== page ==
January 12, 2010
Valley firms reap millions in clean-tech tax credit
Hundreds, perhaps thousands, of new clean-tech jobs should be created in Silicon Valley in the wake of the Obama administration's award of $2.3 billion in tax credits for manufacturing projects that both stimulate economic recovery and help curb greenhouse gas emissions.
With the valley's jobless rate close to 12 percent, the announcement late Friday represents a jolt of financial adrenaline for the region and several specific companies. Valley firms were awarded $260 million in tax credits, or about 11 percent of the overall total.
MiaSolé, a Santa Clara-based maker of solar photovoltaic cells based on thin-film technology, received among the nation's largest credits, totaling $101.7 million in two chunks. Other valley firms awarded sizable credits for local projects included CaliSolar, Nanosolar, Stion and SunPower.
MiaSolé is expected to further ramp up its manufacturing facility in Santa Clara, which in 2009 doubled its work force from 150 to 300 employees. The company offered few details Monday.
Nanosolar, which boasts of manufacturing 'the world's most inexpensive solar panels,' will be able to add 200 jobs in the expansion of its San Jose production facility as a result of its $43.4 million in awarded credits, said Brian Sager, the company's founder and vice president. The credits would also contribute to creation of potentially 'thousands' of job downstream related to the sale, installation and maintenance of Nanosolar's utility-grade solar panels.
'It's never easy to build a factory. It certainly required a lot of capital and time. This accelerates both,' Sager said of the clean-tech stimulus program. The tax credits 'catalyze our production, which will immediately lead to more job creation — and those are jobs that cannot be outsourced.'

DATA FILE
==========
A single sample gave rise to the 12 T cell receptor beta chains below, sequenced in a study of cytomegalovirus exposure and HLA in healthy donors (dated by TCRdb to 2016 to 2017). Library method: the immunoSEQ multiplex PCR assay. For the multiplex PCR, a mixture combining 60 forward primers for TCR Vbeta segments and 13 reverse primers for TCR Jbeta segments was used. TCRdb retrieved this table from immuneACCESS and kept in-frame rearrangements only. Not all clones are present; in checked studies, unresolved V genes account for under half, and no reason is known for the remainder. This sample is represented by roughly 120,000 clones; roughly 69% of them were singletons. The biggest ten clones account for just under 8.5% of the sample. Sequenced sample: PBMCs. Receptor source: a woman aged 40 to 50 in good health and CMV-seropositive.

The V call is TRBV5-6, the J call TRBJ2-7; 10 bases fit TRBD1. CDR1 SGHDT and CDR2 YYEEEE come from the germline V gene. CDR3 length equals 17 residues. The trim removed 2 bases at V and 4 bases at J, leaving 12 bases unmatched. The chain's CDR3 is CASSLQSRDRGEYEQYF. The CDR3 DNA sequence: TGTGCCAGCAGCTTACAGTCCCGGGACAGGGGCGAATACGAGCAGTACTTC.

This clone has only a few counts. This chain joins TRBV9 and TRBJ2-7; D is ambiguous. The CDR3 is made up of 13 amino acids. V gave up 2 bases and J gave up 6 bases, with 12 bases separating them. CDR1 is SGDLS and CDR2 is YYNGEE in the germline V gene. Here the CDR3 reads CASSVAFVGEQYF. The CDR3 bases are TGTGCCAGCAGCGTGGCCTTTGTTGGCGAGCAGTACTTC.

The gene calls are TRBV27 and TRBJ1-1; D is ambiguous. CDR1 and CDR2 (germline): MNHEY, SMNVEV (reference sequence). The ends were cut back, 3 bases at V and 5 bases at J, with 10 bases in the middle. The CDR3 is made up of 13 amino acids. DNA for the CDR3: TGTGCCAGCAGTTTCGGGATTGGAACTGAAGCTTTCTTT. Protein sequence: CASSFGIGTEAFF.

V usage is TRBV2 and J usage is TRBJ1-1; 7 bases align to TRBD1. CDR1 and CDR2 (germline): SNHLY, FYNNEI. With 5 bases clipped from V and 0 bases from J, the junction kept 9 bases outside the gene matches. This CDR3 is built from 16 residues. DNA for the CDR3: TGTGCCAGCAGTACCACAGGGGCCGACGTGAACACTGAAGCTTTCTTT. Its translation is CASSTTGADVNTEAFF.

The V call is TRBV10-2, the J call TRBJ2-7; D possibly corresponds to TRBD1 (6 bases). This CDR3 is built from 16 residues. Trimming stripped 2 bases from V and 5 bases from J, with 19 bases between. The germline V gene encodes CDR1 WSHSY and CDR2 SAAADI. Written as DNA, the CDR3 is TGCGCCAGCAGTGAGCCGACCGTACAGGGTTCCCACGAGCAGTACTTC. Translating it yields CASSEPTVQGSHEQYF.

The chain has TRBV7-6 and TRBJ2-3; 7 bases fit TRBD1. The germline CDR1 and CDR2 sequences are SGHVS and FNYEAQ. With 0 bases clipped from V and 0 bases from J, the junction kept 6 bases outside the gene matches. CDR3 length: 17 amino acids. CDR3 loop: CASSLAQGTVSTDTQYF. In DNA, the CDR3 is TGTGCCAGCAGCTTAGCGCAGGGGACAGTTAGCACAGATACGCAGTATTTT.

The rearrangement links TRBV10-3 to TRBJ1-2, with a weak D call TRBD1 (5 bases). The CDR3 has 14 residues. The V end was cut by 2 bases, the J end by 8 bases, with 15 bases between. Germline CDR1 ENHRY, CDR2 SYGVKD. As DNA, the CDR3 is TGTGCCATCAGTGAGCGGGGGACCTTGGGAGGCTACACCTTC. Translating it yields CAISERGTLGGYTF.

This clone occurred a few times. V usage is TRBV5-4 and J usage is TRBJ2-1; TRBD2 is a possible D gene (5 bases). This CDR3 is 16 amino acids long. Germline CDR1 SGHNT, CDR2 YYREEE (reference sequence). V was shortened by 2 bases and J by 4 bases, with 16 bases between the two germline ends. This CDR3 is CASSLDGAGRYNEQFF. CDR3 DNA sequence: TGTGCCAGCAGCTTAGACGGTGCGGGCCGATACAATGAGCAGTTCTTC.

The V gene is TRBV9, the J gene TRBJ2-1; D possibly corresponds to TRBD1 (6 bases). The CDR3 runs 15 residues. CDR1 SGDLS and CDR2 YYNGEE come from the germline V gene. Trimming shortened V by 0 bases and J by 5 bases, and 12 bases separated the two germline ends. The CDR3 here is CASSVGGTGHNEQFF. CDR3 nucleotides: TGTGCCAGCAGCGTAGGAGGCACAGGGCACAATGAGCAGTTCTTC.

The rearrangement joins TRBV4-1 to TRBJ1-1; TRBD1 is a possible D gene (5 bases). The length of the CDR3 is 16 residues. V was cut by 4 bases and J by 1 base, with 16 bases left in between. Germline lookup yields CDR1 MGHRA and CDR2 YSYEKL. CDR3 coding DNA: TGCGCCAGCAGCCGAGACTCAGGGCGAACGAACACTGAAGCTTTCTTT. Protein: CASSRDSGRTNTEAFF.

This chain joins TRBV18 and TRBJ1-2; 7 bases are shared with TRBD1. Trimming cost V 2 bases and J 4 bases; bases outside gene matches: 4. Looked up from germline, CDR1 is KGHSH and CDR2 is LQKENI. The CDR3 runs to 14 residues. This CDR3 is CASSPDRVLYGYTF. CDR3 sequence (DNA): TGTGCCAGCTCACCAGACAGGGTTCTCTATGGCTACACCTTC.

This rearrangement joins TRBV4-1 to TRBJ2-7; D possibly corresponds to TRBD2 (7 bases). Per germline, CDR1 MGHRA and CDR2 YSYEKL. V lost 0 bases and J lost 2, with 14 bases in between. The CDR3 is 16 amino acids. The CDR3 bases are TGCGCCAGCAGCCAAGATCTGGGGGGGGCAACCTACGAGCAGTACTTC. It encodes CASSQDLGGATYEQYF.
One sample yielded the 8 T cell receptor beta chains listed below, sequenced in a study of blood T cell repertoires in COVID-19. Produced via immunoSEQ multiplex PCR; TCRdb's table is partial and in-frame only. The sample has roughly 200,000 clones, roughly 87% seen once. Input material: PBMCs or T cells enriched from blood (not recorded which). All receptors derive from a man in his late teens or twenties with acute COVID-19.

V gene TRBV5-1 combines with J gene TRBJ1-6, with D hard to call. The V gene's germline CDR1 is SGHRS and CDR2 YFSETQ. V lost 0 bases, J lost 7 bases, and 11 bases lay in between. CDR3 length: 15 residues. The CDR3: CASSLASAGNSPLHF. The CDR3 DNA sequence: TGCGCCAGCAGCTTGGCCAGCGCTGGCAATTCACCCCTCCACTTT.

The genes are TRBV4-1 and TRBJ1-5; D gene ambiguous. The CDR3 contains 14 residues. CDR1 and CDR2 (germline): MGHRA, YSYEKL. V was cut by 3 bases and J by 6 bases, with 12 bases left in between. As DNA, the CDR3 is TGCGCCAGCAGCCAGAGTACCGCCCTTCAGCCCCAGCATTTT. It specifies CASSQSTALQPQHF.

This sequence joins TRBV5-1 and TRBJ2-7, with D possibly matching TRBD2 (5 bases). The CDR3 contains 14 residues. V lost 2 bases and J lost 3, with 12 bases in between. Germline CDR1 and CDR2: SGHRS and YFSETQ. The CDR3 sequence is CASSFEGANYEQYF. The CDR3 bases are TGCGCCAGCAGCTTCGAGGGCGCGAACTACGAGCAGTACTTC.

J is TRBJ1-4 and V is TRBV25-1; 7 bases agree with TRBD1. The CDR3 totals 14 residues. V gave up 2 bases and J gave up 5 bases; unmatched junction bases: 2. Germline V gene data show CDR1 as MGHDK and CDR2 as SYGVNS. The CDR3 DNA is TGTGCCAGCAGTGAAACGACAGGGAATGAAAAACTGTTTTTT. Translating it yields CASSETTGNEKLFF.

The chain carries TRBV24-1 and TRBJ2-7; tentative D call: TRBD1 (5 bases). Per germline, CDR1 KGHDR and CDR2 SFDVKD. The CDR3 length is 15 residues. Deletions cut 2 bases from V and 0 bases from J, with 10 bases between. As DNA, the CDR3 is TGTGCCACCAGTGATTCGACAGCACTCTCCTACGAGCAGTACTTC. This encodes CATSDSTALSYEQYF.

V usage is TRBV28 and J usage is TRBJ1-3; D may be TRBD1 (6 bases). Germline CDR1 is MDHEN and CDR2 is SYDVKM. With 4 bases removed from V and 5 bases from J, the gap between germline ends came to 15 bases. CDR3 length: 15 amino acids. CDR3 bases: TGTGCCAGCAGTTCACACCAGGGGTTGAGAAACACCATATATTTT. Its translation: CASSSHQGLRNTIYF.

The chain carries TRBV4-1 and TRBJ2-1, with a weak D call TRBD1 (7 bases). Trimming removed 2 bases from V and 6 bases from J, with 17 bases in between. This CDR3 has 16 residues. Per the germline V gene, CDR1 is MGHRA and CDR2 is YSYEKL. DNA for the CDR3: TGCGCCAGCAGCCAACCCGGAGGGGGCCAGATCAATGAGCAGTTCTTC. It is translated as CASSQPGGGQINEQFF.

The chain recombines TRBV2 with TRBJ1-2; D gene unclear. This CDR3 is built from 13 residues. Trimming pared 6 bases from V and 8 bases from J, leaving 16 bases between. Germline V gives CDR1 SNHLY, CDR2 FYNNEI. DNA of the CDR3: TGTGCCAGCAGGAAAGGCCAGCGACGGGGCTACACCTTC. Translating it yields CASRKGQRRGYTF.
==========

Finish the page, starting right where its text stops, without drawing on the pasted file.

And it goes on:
The Obama administration said the program, called the Recovery Act Advanced Energy Manufacturing Tax Credits, would create 'tens of thousands of high-quality' jobs.
The credits were awarded to a total of 183 clean-tech manufacturing facilities in 43 states.
The tax credit, which applies to investments in manufacturing projects, can be used as a conventional credit on a company's taxes or be converted through financial markets into cash.
Sager, who authored Nanosolar's application for the program, said the Department of Energy required detailed information about job creation. 'It was a very competitive process,' he said.
'This is exactly the type of investment that can put people back to work and kick-start our economy,' said San Jose Mayor Chuck Reed, who has been an enthusiastic proponent of clean-tech jobs for his city.
Bay Area firms with manufacturing facilities outside the region that received awards included CalStar Products, Serious Materials, Solaicx, Rioglass Solar and Nordic Windpower.
'These funds are very important for a company like ours,' said John Sedgwick, co-founder and vice president of Solaicx.
The Santa Clara-based company was awarded $18.2 million in credits for the expansion of its photovoltaic wafer fab in Portland.
The tax credits could help create some front-office jobs in Santa Clara, Sedgwick said, 'but the majority of the job ratio will be up in Oregon.'
The tax credits, federal officials said, were awarded on a competitive basis, with more than $8 billion sought by applicants. Projects were judged according to commercial viability, domestic job creation, technological innovation, speed to project completion, and potential for reducing air pollution and greenhouse gas emissions. The tax credits are valid through 2014, but federal authorities said they expect 30 percent to be used in 2010.
Contact Scott Duke Harris at 408-920-2704.
TAX CREDITS FOR CLEAN TECH
The Obama administration recently announced the award of $2.3 billion in federal tax credits for clean-tech manufacturing, including several to Silicon Valley companies.
For facilities within Silicon Valley